اندازه گیری اثرات کاهش یارانه برای بیمه خصوصی در هزینه های عمومی برای مراقبت های بهداشتی
|کد مقاله||سال انتشار||تعداد صفحات مقاله انگلیسی||ترجمه فارسی|
|10965||2013||21 صفحه PDF||سفارش دهید|
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Publisher : Elsevier - Science Direct (الزویر - ساینس دایرکت)
Journal : Journal of Health Economics, Volume 33, January 2014, Pages 159–179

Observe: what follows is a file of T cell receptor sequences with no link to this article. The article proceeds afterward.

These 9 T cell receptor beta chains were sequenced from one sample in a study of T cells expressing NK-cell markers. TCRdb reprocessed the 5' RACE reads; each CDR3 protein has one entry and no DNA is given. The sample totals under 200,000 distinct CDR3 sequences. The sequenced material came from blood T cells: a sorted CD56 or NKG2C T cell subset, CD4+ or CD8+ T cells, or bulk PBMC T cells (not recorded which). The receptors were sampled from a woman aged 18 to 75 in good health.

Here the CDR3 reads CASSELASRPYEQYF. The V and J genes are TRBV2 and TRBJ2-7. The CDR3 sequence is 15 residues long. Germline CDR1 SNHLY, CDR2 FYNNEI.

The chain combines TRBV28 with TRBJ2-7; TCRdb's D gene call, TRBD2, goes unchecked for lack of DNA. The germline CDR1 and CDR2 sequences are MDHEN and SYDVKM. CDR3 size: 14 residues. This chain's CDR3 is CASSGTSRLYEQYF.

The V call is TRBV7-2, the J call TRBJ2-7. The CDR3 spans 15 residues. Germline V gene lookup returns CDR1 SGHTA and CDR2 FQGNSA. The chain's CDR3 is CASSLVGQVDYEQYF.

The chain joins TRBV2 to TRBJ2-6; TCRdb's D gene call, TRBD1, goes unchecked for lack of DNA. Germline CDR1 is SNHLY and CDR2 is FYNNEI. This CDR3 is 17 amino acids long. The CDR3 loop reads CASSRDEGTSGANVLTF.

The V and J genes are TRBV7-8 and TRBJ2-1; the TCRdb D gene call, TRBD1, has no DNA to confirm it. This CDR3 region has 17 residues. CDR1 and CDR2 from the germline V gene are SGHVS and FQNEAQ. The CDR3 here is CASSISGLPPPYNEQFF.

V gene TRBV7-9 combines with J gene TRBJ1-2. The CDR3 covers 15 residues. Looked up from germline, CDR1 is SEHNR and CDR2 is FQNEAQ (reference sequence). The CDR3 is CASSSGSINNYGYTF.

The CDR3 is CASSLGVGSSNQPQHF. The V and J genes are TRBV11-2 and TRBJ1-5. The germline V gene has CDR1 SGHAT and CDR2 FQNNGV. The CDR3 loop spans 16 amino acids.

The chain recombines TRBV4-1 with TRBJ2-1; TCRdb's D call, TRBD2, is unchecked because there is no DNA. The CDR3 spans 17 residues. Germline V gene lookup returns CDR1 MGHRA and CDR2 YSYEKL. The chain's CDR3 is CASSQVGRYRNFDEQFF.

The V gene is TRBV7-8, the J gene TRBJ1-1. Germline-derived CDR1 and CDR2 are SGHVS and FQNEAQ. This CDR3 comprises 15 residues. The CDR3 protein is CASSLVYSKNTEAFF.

This paper investigates the effects of reducing subsidies for private health insurance on public sector expenditure for hospital care. An econometric framework using simultaneous equation models is developed to analyse the interrelated decisions on the intensity and type of health care use and private insurance. The framework is applied to the context of the mixed public–private system in Australia. The simulation projections show that reducing premium subsidies is expected to generate net cost savings. This arises because the cost savings achieved from reducing subsidies are larger than the potential increase in public expenditure on hospital care.